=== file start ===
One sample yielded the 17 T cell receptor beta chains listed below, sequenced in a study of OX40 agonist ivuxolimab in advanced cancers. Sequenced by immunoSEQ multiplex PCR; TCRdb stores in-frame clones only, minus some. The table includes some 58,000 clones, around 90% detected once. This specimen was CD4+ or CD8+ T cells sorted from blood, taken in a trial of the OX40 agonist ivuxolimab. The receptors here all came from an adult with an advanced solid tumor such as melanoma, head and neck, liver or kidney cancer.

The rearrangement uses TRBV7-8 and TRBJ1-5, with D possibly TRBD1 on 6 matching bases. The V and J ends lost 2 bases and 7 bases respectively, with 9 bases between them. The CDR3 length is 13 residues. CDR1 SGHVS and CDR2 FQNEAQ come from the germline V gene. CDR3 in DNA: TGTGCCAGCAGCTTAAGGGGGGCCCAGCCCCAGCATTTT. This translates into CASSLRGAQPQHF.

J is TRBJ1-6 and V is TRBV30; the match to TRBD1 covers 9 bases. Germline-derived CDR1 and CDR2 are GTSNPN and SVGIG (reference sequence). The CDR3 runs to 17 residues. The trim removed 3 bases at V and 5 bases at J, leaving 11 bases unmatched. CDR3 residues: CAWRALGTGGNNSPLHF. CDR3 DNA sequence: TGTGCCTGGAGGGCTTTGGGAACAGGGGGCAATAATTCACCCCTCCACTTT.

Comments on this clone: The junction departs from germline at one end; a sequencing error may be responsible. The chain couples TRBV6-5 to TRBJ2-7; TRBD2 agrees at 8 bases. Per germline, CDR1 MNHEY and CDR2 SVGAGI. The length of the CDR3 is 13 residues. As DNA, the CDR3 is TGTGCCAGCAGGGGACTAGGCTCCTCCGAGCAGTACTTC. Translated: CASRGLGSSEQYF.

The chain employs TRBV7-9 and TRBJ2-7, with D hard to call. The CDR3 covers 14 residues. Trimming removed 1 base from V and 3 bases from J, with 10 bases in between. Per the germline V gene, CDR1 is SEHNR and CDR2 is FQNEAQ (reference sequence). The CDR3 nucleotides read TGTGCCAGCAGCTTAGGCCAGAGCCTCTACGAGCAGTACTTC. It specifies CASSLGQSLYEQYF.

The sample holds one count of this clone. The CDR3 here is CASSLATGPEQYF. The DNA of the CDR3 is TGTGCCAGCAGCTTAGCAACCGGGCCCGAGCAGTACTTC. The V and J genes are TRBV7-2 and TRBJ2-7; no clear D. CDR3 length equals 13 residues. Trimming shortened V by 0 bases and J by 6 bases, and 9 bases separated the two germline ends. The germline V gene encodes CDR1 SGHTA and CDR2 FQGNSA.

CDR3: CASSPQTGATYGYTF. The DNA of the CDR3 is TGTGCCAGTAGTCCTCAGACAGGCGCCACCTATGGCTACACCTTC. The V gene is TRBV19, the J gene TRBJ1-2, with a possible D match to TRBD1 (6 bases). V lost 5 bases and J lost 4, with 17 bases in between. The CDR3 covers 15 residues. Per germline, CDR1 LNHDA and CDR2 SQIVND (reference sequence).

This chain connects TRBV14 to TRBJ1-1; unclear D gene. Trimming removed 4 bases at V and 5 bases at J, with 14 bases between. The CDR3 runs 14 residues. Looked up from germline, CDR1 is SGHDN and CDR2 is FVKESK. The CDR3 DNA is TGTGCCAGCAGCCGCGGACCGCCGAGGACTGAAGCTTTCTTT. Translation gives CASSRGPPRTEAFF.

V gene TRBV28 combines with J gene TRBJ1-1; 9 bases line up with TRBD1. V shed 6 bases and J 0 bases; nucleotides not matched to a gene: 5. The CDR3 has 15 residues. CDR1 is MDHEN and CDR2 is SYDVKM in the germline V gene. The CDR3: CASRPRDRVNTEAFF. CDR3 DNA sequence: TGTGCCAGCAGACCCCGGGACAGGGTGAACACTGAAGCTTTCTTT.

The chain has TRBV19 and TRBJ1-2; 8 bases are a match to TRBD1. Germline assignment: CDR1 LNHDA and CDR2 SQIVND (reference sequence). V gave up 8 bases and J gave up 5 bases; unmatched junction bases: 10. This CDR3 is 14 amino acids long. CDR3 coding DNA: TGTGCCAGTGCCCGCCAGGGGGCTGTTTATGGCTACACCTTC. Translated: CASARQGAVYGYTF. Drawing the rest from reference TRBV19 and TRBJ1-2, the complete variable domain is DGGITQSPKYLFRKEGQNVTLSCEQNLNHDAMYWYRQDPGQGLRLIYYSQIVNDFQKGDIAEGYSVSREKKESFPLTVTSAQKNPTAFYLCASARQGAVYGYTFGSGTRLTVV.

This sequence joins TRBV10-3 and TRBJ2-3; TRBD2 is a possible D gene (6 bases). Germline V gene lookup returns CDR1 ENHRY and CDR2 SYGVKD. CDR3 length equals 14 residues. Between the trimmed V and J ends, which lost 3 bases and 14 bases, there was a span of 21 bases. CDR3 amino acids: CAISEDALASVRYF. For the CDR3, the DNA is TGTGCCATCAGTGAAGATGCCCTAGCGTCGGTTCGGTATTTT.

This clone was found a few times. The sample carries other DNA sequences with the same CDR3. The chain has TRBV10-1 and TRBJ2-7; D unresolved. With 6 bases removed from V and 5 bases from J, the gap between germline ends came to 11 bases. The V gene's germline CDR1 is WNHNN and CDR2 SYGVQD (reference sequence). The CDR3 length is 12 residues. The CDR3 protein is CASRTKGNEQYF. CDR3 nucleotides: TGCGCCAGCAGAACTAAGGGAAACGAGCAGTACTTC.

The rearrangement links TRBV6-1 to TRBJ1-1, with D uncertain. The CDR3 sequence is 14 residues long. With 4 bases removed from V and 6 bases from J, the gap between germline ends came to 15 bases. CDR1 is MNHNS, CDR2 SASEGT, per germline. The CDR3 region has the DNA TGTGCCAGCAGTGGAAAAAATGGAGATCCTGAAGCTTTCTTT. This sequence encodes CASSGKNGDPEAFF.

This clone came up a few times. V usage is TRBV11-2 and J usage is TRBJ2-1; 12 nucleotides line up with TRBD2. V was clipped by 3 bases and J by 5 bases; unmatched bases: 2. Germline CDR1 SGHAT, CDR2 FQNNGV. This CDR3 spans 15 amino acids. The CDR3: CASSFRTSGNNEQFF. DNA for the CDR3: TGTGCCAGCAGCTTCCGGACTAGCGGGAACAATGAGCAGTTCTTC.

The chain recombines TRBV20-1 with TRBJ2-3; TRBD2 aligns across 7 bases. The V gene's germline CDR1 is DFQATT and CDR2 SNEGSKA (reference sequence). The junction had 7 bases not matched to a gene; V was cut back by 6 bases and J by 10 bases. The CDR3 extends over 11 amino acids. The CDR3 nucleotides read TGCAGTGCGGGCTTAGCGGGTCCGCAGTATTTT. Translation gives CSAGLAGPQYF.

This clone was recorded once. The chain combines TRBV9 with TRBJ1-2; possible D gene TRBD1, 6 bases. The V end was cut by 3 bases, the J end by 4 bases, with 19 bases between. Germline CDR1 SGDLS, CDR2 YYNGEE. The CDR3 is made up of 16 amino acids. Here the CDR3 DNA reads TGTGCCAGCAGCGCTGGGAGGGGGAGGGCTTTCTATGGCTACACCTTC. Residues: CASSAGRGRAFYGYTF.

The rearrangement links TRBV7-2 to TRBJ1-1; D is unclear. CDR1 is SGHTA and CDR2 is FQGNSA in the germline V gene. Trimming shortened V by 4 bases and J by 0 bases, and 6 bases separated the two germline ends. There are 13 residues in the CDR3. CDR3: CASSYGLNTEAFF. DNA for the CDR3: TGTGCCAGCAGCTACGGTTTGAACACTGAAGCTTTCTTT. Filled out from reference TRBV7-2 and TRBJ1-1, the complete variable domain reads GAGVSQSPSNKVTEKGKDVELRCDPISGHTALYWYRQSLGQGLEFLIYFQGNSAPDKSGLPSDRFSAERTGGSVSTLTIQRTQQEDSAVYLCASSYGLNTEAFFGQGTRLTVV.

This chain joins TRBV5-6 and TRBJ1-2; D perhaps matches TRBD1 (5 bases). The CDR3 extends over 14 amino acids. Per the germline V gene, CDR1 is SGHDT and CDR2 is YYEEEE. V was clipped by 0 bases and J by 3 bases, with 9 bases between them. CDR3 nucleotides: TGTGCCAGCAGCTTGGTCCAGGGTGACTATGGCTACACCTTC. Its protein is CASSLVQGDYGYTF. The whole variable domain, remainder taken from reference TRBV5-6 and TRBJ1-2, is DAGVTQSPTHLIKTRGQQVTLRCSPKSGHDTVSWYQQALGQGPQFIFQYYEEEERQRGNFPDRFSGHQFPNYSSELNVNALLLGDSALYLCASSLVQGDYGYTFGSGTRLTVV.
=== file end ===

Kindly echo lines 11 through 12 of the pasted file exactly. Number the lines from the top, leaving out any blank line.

This sequence joins TRBV10-3 and TRBJ2-3; TRBD2 is a possible D gene (6 bases). Germline V gene lookup returns CDR1 ENHRY and CDR2 SYGVKD. CDR3 length equals 14 residues. Between the trimmed V and J ends, which lost 3 bases and 14 bases, there was a span of 21 bases. CDR3 amino acids: CAISEDALASVRYF. For the CDR3, the DNA is TGTGCCATCAGTGAAGATGCCCTAGCGTCGGTTCGGTATTTT.

This clone was found a few times. The sample carries other DNA sequences with the same CDR3. The chain has TRBV10-1 and TRBJ2-7; D unresolved. With 6 bases removed from V and 5 bases from J, the gap between germline ends came to 11 bases. The V gene's germline CDR1 is WNHNN and CDR2 SYGVQD (reference sequence). The CDR3 length is 12 residues. The CDR3 protein is CASRTKGNEQYF. CDR3 nucleotides: TGCGCCAGCAGAACTAAGGGAAACGAGCAGTACTTC.